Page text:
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Prosthesis-patient mismatch after transcatheter mitral valve replacement

Session Moderated Cases 1: Acute heart failure, shock and more

Speaker Inmaculada Noval Morillas

Congress : Acute Cardiovascular Care 2019

  • Topic : imaging
  • Sub-topic : Echocardiography
  • Session type : Moderated Posters
  • FP Number : 27

Authors : I Noval Morillas (Cadiz,ES), A Chauca Tapia (Cadiz,ES), F Garcia Lanzas (Cadiz,ES), R Vazquez Garcia (Cadiz,ES)

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Authors:
I Noval Morillas1 , A Chauca Tapia1 , F Garcia Lanzas1 , R Vazquez Garcia1 , 1University Hospital Puerta del Mar, Cardiology - Cadiz - Spain ,

Citation:

Introduction:
Mitral valve in valve is a minimally invasive transcatheter mitral valve replacement (TMVR) procedure for patients with deterioration of mitral bioprosthesis. Prosthesis-patient mismatch (PPM) can be considered after insertion into the patient when the effective orifice area (EOA) of the inserted prosthetic valve is smaller than expected EOA in relation to the patient's body surface area, which results in an increased postoperative transvalvular gradient. PPM after mitral valve replacement (MVR) has not been widely investigated. 
Clinical Case:
We present a 80 years-old woman with a 27 mm biological prosthesis implanted in 2010 due to combined severe mitral stenosis and mitral insufficiency, without residual pressure gradient across the mitral valve (4mmHg). The patient had not subsequent follow-up for personal reasons.
Five years later, she went to the emergency department due to progressive dyspnea. An urgent echocardiography was performed and it showed a degenerated and calcified biological prosthesis with increased gradients (11mmHg) and EOA calculated using continuity equation (VTI) of 0.96cm2.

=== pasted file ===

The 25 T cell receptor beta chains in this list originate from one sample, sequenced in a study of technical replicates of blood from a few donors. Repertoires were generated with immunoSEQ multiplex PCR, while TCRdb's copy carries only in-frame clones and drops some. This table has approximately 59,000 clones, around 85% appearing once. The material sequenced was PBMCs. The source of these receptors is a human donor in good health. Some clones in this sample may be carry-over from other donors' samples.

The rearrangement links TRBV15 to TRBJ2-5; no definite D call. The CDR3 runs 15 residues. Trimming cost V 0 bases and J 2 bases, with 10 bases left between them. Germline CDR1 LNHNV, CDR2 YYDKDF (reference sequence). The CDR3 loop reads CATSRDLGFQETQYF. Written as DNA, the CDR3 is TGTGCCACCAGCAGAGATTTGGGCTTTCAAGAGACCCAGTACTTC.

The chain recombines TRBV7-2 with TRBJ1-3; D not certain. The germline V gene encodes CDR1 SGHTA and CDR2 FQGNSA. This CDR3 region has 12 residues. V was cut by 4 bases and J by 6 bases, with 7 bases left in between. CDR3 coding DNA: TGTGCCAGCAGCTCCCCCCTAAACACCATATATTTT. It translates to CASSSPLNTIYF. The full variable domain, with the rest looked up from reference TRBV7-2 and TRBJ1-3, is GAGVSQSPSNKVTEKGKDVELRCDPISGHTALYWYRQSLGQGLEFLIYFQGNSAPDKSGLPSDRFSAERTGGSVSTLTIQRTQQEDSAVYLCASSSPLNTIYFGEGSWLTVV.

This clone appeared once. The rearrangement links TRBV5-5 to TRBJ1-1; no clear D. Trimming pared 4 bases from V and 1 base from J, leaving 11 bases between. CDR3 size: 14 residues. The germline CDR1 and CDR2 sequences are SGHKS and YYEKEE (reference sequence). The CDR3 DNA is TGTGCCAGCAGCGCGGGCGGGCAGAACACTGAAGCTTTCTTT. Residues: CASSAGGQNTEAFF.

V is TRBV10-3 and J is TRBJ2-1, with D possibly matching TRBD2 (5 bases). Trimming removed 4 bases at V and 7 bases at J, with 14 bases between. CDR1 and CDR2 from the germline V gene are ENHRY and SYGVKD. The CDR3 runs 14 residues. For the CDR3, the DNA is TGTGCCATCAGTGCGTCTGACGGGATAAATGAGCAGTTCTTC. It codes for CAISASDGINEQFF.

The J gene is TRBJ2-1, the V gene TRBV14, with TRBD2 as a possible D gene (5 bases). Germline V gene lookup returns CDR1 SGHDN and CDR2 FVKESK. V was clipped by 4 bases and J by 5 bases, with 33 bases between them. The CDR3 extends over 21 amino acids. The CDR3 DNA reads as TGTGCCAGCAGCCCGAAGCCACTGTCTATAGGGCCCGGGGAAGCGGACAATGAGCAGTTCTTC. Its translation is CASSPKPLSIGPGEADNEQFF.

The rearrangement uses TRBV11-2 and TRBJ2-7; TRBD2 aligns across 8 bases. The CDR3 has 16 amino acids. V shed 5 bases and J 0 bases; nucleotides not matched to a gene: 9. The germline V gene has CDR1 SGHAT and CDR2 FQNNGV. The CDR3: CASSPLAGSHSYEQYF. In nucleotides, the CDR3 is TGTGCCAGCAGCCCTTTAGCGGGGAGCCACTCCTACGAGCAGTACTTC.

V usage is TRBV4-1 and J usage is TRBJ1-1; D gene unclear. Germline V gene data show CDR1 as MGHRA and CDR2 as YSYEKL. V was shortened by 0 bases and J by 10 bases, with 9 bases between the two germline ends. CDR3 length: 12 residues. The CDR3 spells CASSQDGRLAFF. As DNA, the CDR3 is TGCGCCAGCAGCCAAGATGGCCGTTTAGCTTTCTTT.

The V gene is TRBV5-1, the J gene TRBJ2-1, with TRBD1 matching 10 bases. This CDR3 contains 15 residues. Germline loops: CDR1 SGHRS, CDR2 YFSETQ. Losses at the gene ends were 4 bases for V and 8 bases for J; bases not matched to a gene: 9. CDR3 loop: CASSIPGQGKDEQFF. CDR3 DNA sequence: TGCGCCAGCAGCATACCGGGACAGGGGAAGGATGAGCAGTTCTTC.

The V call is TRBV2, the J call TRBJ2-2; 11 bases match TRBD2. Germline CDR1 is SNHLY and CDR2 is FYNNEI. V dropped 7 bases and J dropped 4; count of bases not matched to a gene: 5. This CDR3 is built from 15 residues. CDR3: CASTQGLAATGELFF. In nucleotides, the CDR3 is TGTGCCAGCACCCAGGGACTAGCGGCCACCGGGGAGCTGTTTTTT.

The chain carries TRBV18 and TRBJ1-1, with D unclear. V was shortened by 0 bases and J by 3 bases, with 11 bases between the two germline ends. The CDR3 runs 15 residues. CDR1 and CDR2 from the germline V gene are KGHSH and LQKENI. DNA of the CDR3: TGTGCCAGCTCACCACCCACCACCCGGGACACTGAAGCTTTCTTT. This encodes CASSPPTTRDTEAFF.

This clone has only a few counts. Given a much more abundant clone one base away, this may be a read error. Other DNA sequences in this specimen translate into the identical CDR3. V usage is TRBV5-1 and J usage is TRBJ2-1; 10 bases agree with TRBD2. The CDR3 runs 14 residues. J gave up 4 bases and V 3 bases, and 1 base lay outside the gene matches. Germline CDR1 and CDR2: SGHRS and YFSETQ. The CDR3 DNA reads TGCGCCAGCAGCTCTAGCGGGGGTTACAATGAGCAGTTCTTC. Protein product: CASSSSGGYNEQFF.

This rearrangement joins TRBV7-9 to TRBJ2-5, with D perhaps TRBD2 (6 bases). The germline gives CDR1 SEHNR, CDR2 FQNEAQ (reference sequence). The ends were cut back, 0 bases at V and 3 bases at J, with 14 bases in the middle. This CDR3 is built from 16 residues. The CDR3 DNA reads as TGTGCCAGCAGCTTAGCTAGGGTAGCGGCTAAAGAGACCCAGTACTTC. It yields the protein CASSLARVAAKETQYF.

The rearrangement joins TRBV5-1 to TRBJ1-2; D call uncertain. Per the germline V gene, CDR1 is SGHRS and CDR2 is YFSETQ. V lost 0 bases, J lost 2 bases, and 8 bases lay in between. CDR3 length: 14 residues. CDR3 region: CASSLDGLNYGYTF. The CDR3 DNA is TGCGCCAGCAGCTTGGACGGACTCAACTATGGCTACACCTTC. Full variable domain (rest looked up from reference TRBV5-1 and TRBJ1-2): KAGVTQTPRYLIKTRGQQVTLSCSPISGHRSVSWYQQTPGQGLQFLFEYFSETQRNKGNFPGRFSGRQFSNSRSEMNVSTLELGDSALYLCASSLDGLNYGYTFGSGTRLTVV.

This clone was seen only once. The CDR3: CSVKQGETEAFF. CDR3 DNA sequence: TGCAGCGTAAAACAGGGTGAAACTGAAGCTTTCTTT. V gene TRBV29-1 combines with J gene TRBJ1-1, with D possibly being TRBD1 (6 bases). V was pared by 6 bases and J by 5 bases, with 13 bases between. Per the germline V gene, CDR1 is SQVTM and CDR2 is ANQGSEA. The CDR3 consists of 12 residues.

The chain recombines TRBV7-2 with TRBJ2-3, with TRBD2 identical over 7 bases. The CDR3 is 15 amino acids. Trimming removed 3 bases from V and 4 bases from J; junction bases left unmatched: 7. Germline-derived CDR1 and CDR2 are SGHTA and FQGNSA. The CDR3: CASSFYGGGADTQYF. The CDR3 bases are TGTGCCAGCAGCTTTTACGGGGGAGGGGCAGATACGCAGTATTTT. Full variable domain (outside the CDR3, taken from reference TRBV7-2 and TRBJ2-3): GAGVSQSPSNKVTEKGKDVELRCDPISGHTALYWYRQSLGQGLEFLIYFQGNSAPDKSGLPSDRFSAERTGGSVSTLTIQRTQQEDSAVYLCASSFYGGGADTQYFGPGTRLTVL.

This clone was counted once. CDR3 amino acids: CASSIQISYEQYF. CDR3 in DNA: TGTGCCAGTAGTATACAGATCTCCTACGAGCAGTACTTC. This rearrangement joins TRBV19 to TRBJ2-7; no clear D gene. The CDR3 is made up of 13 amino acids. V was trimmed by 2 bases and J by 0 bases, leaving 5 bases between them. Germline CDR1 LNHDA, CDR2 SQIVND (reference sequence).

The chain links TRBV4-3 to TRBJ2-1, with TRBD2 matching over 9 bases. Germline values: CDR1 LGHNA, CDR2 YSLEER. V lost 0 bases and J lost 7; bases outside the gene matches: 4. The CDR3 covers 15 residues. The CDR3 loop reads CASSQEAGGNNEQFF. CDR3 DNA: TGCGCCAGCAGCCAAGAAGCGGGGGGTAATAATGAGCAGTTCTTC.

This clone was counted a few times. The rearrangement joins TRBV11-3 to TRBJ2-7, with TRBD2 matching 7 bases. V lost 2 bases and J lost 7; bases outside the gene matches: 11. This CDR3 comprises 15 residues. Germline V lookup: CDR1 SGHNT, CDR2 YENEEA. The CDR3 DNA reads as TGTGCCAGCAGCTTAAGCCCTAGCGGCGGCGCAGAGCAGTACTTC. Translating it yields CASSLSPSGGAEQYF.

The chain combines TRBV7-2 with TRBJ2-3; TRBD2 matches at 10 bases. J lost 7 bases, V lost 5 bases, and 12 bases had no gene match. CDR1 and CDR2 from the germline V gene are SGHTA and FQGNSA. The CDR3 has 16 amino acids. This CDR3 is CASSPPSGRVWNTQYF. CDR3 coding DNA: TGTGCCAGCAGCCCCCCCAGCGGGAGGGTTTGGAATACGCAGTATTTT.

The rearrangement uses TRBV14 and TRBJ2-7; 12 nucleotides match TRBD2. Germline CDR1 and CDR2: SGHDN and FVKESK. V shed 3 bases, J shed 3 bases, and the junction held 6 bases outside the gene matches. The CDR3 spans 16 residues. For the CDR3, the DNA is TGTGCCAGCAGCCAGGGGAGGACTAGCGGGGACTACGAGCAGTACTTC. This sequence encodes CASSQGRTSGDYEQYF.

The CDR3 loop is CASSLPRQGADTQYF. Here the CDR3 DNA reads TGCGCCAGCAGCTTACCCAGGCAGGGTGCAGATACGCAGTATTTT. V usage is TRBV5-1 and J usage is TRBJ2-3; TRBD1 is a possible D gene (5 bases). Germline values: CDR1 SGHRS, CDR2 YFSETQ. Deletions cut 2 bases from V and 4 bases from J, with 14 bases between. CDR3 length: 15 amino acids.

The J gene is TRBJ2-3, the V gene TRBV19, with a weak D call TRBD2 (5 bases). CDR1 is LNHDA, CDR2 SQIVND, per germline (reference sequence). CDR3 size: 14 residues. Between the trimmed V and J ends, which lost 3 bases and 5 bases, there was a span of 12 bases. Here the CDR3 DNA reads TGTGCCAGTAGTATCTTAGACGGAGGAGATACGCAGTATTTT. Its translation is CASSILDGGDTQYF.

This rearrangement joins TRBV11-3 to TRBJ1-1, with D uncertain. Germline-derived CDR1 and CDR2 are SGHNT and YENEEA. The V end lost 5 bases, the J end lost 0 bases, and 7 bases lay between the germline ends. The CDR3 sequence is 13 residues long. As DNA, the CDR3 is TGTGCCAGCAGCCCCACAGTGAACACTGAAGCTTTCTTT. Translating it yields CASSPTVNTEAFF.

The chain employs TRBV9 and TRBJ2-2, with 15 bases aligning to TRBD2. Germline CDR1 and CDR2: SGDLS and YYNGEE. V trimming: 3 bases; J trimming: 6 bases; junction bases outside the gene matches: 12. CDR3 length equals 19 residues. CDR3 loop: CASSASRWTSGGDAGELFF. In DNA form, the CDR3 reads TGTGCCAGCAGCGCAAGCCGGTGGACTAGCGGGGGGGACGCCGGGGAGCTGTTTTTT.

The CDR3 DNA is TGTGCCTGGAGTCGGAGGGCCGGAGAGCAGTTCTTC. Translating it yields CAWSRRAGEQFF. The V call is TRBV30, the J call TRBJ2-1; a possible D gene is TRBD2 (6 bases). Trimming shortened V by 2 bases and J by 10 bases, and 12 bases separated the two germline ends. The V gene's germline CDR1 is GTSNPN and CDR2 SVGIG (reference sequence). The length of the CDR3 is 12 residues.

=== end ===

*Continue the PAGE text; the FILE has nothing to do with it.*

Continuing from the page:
Due to her high surgical risk, it was decided a transcatheter procedure (valve-in-valve) with a 21mm corevalve implantation in mitral position, through the transapical approach. After the intervention, the mean gradient across the mitral valve prosthesis was 10mmHg and indexed EOA <0.9cm2/m2. Two days after the procedure, the patient presented hemodynamic instability and shortness of breath. A transesophageal echocardiography (TEE) was performed, showing a severe increase in gradients across the mitral valve (23mmHg) and a thickening of one of the leaflet. Acute thrombosis on transcatheter mitral prosthesis was suspected, so it was decided to perform fibrinolysis at first, followed by treatment with intravenous heparian. One week later, a transthoracic echocardiogram (TTE) showed normal function of the prosthesis, despite similar gradients to those of the postoperative period; no image compatible with thrombus was observed, so she was diagnosed of severe prosthesis-patient mismatch. 
Conclusions:
Transcatheter mitral valve repair has been recognized as an alternative for treating patients with severe MR at high or prohibitive surgical risk. More recently, TMVR has emerged as another transcatheter option for treating MR. Although evidence on clinical outcomes and valve performance after TMVR is available, the information has been limited to procedural or short-term outcome results. Prevalence of PPM is different depending on the methods used to calculate EOA (continuity equation (CE), pressure half time (PHT) method…) ranging from 7% to 62%.  Some studies suggest that among the various methods used to define PPM, EOA by CE is the best predictor of postoperative hemodynamic parameters. Selecting a type of prosthetic valve with an appropriate EOA might be the only option to avoid mitral PPM and optimize the long-term outcomes of the MVR.

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It is now only available year-round to ACCA Ivory (& above) Members, Fellows of the ESC and Young combined Members



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